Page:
One day I had the faith to believe that I should be able to bear whatever came from my God. I never had the trial. Now I think it has come.
I used to test my strength of mind by imagining all kinds of evil which might happen to me—poverty, imprisonment, dishonour, death,—even Bimala's. And when I said to myself that I should be able to receive these with firmness, I am sure I did not exaggerate. Only I could never even imagine one thing, and today it is that of which I am thinking, and wondering whether I can really bear it. There is a thorn somewhere pricking in my heart, constantly giving me pain while I am about my daily work. It seems to persist even when I am asleep. The very moment I wake up in the morning, I find that the bloom has gone from the face of the sky. What is it? What has happened?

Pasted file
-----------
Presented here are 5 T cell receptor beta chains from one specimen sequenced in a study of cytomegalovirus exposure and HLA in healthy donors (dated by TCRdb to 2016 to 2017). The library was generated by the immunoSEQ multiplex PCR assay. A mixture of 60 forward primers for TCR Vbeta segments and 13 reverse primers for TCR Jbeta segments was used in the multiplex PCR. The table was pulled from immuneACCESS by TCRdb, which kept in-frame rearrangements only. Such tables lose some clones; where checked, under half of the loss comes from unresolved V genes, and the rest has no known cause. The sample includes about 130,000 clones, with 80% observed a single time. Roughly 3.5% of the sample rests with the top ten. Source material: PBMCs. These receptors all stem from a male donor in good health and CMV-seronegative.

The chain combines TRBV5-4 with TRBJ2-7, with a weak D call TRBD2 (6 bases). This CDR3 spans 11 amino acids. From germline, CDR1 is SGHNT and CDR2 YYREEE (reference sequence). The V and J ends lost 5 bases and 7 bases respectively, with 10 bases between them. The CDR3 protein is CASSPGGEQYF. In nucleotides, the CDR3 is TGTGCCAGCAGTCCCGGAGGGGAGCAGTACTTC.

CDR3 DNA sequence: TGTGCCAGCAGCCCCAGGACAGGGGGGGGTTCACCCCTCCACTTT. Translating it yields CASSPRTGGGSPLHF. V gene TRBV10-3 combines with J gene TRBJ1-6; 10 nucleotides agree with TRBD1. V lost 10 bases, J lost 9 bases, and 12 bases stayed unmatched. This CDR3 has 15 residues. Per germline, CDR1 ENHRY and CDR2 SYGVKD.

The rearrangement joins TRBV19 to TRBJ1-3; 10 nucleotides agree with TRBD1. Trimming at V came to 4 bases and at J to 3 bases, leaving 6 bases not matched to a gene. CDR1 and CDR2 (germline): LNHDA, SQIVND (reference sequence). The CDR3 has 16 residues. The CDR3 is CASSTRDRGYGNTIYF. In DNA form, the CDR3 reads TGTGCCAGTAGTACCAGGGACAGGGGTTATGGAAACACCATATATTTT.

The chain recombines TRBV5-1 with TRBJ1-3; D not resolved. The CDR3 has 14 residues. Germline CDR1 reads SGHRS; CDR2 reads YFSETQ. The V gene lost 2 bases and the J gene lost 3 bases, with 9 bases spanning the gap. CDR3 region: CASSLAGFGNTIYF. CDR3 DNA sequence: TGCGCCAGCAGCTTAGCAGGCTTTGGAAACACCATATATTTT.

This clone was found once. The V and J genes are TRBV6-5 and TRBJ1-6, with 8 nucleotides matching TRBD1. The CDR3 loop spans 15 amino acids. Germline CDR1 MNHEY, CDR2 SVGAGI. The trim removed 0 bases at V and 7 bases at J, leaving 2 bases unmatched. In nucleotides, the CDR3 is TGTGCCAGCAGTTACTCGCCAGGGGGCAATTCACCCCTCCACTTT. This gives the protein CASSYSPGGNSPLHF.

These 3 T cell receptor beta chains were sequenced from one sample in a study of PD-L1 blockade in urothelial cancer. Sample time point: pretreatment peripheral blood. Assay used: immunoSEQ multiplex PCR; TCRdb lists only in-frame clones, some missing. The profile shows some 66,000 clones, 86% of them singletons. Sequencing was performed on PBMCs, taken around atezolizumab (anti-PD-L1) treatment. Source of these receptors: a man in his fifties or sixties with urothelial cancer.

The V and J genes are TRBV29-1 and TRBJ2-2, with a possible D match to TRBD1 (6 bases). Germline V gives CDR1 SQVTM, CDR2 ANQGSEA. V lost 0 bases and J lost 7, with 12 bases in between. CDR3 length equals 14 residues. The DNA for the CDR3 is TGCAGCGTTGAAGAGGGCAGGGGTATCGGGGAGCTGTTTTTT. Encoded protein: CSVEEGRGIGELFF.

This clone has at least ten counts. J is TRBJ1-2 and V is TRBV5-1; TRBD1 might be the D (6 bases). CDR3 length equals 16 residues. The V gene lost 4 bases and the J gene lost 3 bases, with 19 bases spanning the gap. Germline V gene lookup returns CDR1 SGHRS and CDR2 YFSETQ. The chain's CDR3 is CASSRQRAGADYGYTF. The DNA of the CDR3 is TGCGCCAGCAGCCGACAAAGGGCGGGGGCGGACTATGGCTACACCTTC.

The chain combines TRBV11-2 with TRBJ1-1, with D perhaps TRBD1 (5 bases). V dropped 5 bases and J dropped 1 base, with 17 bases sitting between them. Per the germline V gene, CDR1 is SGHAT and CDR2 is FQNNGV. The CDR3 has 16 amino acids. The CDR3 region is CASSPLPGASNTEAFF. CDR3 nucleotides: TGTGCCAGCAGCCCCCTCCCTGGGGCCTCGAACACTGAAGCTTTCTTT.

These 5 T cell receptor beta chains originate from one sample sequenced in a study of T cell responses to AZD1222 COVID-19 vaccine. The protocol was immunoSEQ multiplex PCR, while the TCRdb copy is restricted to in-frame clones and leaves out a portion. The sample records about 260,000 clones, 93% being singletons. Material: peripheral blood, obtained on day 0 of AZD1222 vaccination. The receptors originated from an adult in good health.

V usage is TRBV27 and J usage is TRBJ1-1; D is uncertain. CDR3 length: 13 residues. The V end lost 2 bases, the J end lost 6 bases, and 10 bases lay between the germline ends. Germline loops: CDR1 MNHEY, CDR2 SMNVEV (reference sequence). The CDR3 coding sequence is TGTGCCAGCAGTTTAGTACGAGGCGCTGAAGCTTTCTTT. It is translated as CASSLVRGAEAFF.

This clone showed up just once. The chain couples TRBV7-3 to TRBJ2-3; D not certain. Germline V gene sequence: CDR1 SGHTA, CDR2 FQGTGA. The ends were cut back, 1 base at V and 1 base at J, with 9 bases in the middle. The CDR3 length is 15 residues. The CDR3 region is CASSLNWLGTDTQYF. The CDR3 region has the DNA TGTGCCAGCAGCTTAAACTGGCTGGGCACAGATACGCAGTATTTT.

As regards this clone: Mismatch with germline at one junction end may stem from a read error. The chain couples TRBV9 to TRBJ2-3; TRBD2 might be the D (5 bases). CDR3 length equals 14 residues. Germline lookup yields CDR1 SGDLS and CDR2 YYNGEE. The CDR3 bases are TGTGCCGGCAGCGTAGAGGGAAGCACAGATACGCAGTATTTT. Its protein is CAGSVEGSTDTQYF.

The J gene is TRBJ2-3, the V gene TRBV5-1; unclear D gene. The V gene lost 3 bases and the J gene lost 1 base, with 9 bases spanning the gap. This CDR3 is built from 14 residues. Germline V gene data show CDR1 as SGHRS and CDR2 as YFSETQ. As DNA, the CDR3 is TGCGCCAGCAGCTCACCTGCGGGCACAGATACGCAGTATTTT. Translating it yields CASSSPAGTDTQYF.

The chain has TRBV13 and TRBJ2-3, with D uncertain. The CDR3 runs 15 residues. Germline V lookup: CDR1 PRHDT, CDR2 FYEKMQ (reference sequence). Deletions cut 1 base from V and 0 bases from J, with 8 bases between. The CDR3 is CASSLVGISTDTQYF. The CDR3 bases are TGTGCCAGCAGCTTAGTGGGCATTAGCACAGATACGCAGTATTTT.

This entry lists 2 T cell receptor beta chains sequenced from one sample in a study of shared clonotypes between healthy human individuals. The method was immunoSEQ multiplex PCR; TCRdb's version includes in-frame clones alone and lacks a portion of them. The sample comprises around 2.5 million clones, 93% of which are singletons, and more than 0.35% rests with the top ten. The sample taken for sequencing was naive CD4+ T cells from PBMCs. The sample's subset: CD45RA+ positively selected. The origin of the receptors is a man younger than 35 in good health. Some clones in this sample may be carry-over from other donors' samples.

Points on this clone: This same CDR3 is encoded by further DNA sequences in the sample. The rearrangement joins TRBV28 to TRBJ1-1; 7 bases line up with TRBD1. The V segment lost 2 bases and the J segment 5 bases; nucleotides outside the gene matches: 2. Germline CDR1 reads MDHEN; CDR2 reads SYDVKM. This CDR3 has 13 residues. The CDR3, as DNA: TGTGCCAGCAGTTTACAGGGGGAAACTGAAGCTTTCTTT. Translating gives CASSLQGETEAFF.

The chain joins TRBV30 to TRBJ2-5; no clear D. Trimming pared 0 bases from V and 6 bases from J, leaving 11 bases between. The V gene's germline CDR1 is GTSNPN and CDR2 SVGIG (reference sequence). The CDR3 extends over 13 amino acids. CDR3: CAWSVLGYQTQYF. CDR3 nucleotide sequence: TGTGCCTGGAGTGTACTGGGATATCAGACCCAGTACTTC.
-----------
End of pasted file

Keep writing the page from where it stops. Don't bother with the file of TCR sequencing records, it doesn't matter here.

My mind has become so sensitive, that even my past life, which came to me in the disguise of happiness, seems to wring my very heart with its falsehood; and the shame and sorrow which are coming close to me are losing their cover of privacy, all the more because they try to veil their faces. My heart has become all eyes. The things that should not be seen, the things I do not want to see,—these I must see.
The day has come at last when my ill-starred life